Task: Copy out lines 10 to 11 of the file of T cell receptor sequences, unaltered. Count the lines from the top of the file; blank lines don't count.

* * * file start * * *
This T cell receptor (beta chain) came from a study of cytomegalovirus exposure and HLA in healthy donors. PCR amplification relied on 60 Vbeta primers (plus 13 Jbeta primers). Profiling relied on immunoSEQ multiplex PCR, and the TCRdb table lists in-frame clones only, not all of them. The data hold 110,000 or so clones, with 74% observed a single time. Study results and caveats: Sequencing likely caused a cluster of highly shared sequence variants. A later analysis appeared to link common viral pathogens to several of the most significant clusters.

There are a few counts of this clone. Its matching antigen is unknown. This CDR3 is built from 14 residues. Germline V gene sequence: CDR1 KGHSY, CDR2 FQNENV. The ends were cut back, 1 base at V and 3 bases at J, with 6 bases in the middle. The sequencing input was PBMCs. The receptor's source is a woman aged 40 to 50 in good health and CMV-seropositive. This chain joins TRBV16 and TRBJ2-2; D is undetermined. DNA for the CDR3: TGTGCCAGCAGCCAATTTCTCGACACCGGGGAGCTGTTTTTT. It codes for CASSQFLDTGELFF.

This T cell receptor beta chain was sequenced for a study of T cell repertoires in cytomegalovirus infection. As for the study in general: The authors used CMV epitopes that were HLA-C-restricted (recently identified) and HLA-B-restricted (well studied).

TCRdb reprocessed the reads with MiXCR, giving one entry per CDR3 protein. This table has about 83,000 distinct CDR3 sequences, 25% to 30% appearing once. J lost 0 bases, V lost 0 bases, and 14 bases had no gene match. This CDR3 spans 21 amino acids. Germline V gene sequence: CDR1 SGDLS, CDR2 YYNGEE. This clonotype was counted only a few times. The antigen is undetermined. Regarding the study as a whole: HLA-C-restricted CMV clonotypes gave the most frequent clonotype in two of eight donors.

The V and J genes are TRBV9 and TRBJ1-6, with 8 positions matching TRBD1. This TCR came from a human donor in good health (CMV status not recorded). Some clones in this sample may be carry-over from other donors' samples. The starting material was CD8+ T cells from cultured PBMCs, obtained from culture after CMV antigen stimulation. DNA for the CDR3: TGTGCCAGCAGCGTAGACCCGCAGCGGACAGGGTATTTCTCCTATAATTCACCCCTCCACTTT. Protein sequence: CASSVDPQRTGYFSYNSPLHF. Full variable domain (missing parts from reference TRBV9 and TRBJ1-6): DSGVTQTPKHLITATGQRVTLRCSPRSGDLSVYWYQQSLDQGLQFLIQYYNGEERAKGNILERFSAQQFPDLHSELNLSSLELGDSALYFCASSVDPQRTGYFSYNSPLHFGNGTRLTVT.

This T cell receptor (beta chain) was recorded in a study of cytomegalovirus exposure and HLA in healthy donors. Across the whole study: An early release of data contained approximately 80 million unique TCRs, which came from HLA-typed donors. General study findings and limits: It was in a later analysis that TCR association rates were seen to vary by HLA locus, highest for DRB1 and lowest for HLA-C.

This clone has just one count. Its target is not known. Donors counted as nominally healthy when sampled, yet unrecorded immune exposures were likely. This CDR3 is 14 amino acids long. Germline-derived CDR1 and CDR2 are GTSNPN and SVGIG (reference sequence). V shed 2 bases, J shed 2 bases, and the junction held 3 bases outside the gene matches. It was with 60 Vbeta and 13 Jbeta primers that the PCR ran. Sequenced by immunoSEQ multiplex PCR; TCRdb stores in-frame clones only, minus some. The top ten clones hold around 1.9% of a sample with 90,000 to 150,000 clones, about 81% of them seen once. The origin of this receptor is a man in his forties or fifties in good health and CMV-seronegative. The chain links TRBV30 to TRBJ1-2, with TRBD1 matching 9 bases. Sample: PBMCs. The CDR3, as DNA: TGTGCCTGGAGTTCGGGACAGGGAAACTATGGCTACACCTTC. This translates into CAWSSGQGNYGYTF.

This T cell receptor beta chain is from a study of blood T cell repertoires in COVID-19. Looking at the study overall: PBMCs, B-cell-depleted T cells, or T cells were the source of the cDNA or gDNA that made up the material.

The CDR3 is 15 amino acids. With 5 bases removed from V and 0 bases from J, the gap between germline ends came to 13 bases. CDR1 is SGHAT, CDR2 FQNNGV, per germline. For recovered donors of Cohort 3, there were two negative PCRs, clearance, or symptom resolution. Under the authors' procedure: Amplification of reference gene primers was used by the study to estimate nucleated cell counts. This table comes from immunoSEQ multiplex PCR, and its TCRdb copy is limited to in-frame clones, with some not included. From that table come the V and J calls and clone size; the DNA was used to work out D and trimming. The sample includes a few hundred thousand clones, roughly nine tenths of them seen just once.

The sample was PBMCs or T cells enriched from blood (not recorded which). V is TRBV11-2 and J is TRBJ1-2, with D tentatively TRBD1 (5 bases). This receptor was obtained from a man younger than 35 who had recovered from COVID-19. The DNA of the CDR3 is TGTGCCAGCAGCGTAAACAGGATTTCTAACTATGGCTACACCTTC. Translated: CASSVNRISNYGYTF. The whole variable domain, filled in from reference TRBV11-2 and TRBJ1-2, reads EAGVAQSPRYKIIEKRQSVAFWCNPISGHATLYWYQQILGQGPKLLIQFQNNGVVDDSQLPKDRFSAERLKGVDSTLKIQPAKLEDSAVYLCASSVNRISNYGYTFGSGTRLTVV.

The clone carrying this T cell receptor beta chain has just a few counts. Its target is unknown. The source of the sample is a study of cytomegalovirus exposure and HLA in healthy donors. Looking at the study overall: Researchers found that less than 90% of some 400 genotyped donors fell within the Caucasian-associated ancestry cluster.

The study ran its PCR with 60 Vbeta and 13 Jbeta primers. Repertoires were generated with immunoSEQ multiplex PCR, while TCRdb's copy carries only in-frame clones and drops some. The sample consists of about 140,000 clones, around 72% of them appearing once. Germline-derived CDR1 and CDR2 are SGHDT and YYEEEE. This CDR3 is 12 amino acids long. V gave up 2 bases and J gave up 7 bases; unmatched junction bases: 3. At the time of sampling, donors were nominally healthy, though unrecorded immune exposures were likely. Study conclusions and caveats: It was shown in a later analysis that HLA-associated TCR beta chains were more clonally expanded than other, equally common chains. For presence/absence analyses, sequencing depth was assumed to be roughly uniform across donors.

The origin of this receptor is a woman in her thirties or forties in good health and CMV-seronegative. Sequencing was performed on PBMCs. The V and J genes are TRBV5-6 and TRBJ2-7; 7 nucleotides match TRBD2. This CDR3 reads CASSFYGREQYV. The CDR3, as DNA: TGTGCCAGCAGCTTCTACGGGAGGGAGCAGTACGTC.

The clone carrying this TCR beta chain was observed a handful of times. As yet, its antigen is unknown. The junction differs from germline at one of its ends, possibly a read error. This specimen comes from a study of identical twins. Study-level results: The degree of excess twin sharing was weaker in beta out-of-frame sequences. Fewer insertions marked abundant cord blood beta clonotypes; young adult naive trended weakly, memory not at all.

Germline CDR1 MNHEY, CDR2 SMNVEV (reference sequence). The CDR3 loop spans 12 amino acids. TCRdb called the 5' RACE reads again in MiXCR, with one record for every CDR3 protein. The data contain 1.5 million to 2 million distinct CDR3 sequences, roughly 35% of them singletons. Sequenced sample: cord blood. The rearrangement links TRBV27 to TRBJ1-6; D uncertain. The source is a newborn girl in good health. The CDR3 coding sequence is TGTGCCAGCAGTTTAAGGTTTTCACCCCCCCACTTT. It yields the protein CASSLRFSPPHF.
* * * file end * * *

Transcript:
The sample was PBMCs or T cells enriched from blood (not recorded which). V is TRBV11-2 and J is TRBJ1-2, with D tentatively TRBD1 (5 bases). This receptor was obtained from a man younger than 35 who had recovered from COVID-19. The DNA of the CDR3 is TGTGCCAGCAGCGTAAACAGGATTTCTAACTATGGCTACACCTTC. Translated: CASSVNRISNYGYTF. The whole variable domain, filled in from reference TRBV11-2 and TRBJ1-2, reads EAGVAQSPRYKIIEKRQSVAFWCNPISGHATLYWYQQILGQGPKLLIQFQNNGVVDDSQLPKDRFSAERLKGVDSTLKIQPAKLEDSAVYLCASSVNRISNYGYTFGSGTRLTVV.

The clone carrying this T cell receptor beta chain has just a few counts. Its target is unknown. The source of the sample is a study of cytomegalovirus exposure and HLA in healthy donors. Looking at the study overall: Researchers found that less than 90% of some 400 genotyped donors fell within the Caucasian-associated ancestry cluster.